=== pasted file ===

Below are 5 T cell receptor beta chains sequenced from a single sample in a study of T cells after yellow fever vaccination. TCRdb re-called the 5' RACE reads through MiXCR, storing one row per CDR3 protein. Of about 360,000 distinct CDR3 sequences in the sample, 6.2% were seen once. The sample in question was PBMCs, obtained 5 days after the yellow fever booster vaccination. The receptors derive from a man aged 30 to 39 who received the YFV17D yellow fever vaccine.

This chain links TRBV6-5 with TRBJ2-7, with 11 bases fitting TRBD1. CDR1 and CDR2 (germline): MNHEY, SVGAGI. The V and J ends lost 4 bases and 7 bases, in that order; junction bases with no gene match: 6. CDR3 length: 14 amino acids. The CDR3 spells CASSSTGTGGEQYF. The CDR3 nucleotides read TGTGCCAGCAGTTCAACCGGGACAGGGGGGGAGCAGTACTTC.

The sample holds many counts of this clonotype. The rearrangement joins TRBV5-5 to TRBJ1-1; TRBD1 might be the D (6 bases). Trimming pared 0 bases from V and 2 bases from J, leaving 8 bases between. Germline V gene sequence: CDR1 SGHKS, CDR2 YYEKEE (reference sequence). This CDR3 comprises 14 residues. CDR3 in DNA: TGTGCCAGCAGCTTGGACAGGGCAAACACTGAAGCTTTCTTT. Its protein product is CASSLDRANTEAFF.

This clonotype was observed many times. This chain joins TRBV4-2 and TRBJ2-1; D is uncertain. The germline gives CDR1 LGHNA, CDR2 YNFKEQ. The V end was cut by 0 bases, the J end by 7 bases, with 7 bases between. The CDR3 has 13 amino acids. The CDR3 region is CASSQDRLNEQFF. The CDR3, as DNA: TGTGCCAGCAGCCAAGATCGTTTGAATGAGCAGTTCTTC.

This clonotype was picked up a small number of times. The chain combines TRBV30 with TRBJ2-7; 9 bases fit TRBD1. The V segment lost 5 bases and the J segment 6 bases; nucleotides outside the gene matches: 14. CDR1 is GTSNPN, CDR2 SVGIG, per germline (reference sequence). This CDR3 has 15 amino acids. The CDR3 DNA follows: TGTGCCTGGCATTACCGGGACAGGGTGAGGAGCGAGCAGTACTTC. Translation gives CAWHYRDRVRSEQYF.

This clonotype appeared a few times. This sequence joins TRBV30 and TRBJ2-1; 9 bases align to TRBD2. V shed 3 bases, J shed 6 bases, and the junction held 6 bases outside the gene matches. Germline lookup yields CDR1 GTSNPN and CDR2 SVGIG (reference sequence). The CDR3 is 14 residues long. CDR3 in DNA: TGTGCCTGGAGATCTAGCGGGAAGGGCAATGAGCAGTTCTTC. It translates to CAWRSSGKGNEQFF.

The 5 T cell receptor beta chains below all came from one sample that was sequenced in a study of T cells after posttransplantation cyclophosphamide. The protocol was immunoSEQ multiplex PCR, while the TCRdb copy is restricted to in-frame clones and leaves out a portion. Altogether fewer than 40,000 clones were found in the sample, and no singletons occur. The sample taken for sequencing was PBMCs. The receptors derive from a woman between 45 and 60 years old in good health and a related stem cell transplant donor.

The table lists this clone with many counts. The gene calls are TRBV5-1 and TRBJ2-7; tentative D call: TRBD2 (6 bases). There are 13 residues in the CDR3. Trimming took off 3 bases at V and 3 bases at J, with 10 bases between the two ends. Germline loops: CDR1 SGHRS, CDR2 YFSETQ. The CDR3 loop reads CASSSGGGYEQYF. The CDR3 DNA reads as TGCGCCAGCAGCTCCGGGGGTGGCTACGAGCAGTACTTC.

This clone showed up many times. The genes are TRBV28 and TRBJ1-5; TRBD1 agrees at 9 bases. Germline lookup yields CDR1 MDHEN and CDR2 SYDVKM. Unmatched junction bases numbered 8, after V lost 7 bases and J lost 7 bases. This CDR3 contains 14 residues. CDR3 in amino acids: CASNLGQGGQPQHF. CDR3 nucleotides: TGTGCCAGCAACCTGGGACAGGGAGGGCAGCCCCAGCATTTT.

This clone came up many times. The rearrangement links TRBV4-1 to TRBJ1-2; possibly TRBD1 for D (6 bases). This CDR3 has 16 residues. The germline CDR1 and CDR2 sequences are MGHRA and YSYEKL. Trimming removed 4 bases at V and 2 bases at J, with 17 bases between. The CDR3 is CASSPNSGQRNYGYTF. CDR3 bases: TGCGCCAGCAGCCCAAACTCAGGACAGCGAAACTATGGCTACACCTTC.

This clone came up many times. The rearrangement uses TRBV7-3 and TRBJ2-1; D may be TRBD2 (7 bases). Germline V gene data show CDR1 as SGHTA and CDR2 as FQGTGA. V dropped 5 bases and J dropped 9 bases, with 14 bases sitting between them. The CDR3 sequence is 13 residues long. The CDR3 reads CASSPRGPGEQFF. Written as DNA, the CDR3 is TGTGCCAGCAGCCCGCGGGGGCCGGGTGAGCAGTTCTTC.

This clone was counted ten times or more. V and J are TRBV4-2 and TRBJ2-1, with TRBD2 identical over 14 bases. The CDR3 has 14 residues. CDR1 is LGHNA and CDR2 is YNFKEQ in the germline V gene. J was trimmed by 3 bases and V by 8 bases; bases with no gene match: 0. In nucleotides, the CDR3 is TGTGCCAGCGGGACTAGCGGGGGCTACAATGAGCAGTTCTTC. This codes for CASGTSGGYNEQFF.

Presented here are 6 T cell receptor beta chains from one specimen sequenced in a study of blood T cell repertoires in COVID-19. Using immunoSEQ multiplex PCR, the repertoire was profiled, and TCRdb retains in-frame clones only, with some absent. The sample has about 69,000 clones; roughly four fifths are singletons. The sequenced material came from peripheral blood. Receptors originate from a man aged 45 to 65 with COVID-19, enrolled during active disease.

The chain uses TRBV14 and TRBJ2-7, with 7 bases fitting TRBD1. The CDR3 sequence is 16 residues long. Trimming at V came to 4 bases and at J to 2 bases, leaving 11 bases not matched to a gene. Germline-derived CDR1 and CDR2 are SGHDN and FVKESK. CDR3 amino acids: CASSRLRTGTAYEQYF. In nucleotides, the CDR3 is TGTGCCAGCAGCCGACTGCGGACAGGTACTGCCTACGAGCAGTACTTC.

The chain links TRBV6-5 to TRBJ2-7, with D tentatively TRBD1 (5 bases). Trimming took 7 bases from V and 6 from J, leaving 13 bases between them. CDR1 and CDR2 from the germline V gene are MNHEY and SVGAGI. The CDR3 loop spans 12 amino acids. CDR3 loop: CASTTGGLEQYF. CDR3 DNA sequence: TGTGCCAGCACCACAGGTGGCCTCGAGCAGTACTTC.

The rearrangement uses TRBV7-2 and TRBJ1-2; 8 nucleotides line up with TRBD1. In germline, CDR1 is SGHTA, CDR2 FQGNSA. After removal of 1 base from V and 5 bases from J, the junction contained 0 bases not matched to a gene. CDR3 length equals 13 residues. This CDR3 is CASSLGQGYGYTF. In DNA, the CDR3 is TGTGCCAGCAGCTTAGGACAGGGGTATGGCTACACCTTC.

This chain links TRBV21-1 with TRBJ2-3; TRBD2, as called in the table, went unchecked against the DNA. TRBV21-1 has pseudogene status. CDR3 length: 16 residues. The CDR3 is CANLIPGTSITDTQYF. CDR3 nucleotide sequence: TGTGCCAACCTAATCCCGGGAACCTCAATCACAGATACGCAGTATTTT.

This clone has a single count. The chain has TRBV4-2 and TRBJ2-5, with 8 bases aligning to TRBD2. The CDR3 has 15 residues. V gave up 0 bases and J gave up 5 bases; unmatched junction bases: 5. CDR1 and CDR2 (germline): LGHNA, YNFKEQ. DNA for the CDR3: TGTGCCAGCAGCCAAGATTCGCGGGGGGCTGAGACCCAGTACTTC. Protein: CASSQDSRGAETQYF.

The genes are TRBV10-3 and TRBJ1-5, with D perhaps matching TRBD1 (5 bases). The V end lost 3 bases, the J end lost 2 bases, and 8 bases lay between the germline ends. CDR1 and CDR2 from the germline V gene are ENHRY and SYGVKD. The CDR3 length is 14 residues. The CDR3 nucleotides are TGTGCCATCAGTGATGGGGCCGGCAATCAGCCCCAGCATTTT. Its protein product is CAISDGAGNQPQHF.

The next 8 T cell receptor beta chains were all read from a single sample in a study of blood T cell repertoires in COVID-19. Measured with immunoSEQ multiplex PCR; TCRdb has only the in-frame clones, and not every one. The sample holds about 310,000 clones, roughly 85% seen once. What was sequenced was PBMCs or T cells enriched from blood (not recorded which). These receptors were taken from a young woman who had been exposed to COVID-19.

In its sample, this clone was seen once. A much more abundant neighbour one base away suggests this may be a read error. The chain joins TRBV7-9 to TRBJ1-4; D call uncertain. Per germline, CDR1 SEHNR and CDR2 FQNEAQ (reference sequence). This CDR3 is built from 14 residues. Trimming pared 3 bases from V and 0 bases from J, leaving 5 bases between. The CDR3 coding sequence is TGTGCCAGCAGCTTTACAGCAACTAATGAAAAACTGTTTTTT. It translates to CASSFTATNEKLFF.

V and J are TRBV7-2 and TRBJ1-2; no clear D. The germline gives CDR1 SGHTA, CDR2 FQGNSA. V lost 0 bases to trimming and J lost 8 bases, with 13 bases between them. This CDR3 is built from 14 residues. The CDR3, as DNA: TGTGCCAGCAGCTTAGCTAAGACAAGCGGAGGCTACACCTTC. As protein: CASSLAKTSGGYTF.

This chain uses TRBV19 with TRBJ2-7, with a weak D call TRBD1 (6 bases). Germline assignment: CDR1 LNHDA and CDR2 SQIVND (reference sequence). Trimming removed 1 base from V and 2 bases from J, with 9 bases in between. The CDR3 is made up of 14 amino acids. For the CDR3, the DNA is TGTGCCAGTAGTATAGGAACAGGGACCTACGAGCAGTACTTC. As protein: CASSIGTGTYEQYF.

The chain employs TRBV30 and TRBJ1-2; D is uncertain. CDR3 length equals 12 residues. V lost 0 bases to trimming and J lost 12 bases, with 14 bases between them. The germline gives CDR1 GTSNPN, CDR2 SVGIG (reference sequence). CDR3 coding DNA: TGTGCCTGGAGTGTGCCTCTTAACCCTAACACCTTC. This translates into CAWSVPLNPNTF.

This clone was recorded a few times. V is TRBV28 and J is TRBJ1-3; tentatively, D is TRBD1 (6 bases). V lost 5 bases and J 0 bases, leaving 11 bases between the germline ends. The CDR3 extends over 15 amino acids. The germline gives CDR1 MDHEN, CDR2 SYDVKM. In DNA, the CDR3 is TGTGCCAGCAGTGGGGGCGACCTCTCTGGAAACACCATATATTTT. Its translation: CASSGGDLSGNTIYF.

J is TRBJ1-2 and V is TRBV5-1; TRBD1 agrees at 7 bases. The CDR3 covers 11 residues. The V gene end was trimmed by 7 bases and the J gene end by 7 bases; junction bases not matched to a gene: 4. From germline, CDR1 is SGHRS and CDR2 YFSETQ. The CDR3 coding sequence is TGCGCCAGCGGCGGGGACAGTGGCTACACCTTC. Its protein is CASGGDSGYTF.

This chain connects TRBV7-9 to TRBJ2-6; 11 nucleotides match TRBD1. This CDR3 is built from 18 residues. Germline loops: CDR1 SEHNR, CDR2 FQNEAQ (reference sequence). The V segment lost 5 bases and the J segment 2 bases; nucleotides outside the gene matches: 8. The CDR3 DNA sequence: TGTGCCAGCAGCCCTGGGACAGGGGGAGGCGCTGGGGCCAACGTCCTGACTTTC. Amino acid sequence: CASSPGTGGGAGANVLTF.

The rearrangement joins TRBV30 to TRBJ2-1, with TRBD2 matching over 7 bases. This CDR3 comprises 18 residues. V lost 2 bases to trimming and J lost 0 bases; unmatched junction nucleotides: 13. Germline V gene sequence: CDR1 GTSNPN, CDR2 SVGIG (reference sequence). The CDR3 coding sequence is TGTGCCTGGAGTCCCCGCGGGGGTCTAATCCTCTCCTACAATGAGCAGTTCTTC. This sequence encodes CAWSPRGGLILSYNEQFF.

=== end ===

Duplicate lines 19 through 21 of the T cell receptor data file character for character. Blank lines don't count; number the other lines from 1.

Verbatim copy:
The genes are TRBV10-3 and TRBJ1-5, with D perhaps matching TRBD1 (5 bases). The V end lost 3 bases, the J end lost 2 bases, and 8 bases lay between the germline ends. CDR1 and CDR2 from the germline V gene are ENHRY and SYGVKD. The CDR3 length is 14 residues. The CDR3 nucleotides are TGTGCCATCAGTGATGGGGCCGGCAATCAGCCCCAGCATTTT. Its protein product is CAISDGAGNQPQHF.

The next 8 T cell receptor beta chains were all read from a single sample in a study of blood T cell repertoires in COVID-19. Measured with immunoSEQ multiplex PCR; TCRdb has only the in-frame clones, and not every one. The sample holds about 310,000 clones, roughly 85% seen once. What was sequenced was PBMCs or T cells enriched from blood (not recorded which). These receptors were taken from a young woman who had been exposed to COVID-19.

In its sample, this clone was seen once. A much more abundant neighbour one base away suggests this may be a read error. The chain joins TRBV7-9 to TRBJ1-4; D call uncertain. Per germline, CDR1 SEHNR and CDR2 FQNEAQ (reference sequence). This CDR3 is built from 14 residues. Trimming pared 3 bases from V and 0 bases from J, leaving 5 bases between. The CDR3 coding sequence is TGTGCCAGCAGCTTTACAGCAACTAATGAAAAACTGTTTTTT. It translates to CASSFTATNEKLFF.